James Van Riemsdyk celebrates his first period power-play goal in Thursday night’s Leafs win over Washington.
Photo Credit: Claus Andersen/Getty Images
Going into the third period of Thursday night’s 3-2 victory over the Washington Capitals, the Maple Leafs were at a distinct disadvantage. Beyond the one goal deficit and some shaky goaltending from James Reimer, the Leafs also had to conted with what I suspect might be a hex that someone (or something) has placed on Phil Kessel.
It wasn’t easy, nor was it necessrily pretty (Nazem Kadri’s cross crease feed to Matt Frattin aside), but the Leafs managed to throtle the Washington Capitals in the third period in a come from behind regulation win.
Gamer and chance data after the jump.
– Let’s start with the basic numbers. Overall the Maple Leafs controlled the majority of scoring chances in the contest: recording 15 to Washington’s 8. Their margin was even greater at evens, where they manhandled the Capitals 11-4. As well the Leafs narrowly edged the Capitals in a "score tied" game state as well, recording a +1 chance differential.
– The talk in Toronto on Friday will probably center around Phil Kessel’s continued inability to ripple the mesh, and on some level that’s fair enough because holy smokes Phil Kessel has done something to really piss off the hockey gods, or the PDO bear or whatever.
First he rifled a nasty shot from the point directly off the post. Later in the period, he was fed a cross-crease pass by Tyler Bozak and Neuvirth stoned him. Then on Toronto’s first goal, Phil Kessel took a dangerous shot at Neuvirth from the slot that totally handcuffed the Caps goaltender but didn’t quite beat him (JVR capitalized on the rebound). In the second frame he made a really remarkable play to get a solid backhander on a loose puck in the crease while in the middle of a goal-mouth scramble. Neuvirth kicked it out – just. Finally in the third period Phil Kessel got just about all he can get on one of his patented wristers, but Neuvirth made a highlight reel glove save.
– Finally, Phil Kessel spun and shot on the open net in the dying seconds of the game. The puck went wide.
– Criticizing Phil Kessel for still being goalless after a dominant offensive performance like that one (results aside, of course) is really missing the point. A total of two inches (combined) on three pucks and he’s got a hat-trick. At some point the flood gates will open and the goals will pour in, especially if he keeps generating scoring chances at the rate he did on Thursday.
– That said, it might be worth giving Phil Kessel a look with Nazem Kadri – at least on the power-play. Might be worth it just on the off chance that Kadri gift-wraps Kessel a goal the way he did for Matt Frattin on the game winner. Just a stunning dish:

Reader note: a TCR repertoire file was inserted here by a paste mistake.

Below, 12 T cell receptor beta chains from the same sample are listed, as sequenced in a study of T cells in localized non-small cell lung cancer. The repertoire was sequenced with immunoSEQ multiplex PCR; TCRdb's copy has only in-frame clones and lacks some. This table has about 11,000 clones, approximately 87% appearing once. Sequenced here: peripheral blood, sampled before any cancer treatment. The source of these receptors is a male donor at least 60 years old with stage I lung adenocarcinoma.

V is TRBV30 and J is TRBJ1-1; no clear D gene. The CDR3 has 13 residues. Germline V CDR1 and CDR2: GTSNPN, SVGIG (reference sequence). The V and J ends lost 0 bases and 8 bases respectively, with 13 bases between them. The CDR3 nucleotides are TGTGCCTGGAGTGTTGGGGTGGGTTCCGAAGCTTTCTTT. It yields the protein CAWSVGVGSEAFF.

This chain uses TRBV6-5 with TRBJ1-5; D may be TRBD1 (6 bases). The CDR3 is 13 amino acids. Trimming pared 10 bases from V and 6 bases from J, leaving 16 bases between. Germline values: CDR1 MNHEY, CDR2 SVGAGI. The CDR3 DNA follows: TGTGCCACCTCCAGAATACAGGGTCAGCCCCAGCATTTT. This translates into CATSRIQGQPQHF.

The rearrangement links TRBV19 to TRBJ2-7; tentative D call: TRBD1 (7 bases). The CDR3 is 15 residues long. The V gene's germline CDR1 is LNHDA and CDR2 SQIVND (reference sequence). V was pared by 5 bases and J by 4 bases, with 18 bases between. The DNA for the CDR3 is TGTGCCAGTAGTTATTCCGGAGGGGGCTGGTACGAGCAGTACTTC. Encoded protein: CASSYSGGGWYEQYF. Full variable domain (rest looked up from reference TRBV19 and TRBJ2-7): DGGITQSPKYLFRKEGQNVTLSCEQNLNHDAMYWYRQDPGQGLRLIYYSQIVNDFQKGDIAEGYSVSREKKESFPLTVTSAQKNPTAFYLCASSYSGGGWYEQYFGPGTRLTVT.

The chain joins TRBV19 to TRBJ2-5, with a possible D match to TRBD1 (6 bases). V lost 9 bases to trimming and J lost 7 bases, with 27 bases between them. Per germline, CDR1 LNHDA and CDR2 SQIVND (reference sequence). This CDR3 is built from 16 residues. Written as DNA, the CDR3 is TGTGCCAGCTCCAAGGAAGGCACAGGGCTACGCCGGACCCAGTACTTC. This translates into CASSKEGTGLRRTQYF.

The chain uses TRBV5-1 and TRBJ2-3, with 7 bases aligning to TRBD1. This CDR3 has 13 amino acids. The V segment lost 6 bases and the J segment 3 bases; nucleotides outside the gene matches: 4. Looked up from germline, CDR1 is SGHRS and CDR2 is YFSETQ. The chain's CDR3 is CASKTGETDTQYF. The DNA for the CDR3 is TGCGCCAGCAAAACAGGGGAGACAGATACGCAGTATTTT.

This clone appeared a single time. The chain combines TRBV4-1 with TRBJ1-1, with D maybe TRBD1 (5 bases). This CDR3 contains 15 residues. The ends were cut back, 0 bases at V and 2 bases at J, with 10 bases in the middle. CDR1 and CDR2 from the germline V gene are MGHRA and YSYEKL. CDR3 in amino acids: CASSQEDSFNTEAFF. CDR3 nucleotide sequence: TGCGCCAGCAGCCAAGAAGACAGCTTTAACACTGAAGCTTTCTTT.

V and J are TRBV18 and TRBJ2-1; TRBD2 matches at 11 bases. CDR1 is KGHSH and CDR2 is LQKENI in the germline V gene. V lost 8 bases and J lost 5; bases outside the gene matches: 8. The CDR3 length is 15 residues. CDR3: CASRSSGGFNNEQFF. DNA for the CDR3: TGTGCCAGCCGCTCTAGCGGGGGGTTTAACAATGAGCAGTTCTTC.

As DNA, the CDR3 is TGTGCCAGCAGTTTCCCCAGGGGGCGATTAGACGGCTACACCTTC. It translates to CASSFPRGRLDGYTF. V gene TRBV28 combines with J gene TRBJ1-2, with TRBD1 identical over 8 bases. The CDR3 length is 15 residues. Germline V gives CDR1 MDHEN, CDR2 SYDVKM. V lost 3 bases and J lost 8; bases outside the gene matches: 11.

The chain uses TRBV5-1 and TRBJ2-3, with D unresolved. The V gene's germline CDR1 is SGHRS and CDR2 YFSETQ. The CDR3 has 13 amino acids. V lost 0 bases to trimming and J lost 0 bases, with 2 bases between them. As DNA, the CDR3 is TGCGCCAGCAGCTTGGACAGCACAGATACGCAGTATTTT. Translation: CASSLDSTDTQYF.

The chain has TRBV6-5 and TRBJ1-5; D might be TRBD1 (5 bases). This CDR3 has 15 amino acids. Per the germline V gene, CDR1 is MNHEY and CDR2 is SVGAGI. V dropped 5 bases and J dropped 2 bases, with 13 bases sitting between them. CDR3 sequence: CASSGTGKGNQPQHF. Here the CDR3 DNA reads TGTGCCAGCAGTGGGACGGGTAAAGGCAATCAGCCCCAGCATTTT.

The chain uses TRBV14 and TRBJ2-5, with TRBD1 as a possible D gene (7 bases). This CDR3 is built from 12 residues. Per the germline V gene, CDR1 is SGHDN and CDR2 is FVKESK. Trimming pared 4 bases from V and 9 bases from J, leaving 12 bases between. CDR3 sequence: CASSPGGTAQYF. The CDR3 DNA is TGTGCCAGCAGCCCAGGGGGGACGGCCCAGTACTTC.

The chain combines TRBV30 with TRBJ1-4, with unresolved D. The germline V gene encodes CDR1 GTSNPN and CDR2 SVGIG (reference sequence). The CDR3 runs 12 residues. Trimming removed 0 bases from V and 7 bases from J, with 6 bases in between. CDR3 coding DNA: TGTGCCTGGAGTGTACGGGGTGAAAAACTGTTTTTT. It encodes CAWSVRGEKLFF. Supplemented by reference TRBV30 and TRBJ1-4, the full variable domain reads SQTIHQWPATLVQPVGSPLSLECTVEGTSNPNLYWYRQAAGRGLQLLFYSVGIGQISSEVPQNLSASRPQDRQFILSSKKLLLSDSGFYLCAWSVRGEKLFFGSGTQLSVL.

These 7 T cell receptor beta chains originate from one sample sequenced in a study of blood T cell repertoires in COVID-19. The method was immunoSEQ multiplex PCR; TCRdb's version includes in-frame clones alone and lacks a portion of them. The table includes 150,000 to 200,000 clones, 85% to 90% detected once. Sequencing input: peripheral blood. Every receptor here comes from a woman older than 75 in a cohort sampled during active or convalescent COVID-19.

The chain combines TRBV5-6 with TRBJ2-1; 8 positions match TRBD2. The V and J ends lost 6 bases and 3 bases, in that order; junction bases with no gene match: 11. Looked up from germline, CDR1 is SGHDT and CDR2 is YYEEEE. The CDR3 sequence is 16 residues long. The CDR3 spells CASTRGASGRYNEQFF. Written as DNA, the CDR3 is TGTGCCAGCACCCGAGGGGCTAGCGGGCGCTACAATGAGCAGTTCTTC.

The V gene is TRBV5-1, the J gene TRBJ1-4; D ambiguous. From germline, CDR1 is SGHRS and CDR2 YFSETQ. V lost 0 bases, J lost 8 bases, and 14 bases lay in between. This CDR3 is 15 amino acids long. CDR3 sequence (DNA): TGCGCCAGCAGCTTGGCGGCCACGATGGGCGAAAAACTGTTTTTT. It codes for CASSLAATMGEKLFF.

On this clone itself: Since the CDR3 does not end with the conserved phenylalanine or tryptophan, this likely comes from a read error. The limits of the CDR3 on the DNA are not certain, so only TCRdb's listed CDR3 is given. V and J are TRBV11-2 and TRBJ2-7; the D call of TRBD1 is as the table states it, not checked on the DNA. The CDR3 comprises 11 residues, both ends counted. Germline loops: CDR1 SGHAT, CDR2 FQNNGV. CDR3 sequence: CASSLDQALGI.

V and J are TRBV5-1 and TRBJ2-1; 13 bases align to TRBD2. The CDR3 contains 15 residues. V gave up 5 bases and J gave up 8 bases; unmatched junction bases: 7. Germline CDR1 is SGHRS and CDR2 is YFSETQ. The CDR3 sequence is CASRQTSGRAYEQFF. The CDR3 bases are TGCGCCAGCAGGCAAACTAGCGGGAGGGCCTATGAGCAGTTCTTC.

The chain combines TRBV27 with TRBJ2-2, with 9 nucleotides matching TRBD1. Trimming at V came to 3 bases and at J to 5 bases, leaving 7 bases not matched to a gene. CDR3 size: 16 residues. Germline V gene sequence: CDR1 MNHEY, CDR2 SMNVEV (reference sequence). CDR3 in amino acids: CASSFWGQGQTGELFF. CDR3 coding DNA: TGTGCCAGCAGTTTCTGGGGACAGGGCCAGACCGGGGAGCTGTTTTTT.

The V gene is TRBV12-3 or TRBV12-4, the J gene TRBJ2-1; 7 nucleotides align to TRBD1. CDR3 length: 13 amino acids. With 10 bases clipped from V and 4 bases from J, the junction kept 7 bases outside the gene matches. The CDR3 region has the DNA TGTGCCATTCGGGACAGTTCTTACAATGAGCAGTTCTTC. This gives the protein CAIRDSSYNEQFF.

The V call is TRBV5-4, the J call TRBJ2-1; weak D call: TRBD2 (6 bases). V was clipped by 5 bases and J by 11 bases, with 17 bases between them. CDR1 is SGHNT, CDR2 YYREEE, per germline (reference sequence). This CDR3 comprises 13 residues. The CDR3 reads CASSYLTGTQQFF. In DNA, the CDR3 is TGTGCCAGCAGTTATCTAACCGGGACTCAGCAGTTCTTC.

– The Maple Leafs did extremely well to shutdown Washington’s once feared (and now actually rather woeful) offensive attack. Unsurprisingly, the McClement, Grabovski line saw the majority of even-strength shifts against Ovechkin, while Phil Kessel’s line spent much of the evening matched up against the Backstrom line. Kadri and friends played most of the night against Joel Ward, a matchup that cost Carlyle an early goal. Kadri and Frattin’s game-winner, by the way, was scored against Washington’s fourth line.
– Ovechkin didn’t factor into a single Washington even-strength scoring chance in the game (his goal came on the power-play). Neither did Grabovski, but I suppose that’s because he spent the night chasing after Ovechkin. I guess Carlyle likes him in that more defensive role, but yeah, I’d wager Grabbo’s not going to put up points like he has in the past if he’s consistently skating with McClement and Kulemin and being deployed in that fashion all season.
– I said earlier that James Reimer had a shaky game and I’d stand by it on the basis of his save percentage on difficult shots (scoring chances that hit the net, including posts). He faced seven difficult shots in all and was beaten three times – by Joel Ward on his goal, through his five-hole by Alexander Ovechkin and by Wojtek Wolski on a shot that hit the post. He also seemed to struggle covering up loose pucks in the crease and his puck handling was pretty adventurous. Not his best night (but what do I know, I’m merely pulling a reverse Damien Cox and scouting for Vancouver).
– Mike Kostka continues to play top-pairing minutes, but I think it’s a stretch to call him a critical part of the Maple Leafs future as Sportsnet did during an intermission segment. I feel bad for the video editor who was trying to find clips of Kostka based on his six previous NHL games. It’s not that Kostka isn’t a useful player – quite the contrary – it’s just he kind of plays a ho-hum style of game and they were overselling his skill set. So the audio was describing him as this heroic player who fans have fallen in love with because of his "infectious personality" but on the video it was all clips of him against Buffalo shooting burners wide of the net from the point, or making a routine breakout pass. Pretty funny.
A chance is counted any time a team directs a shot cleanly on-net from within home-plate. Shots on goal and misses are counted, but blocked shots are not (unless the player who blocks the shot is “acting like a goaltender”). Generally speaking, we are more generous with the boundaries of home-plate if there is dangerous puck movement immediately preceding the scoring chance, or if the scoring chance is screened. If you want to get a visual handle on home-plate, check this image.
|Skater||Chances Taken||Chance Assists||Total|
|James Van Riemsdyk||4||1||5|
|WSH (EV)||2 (1)||4 (2)||2 (1)||8 (4)|
|TOR (EV)||5 (1)||2 (2)||8 (8)||15 (11)|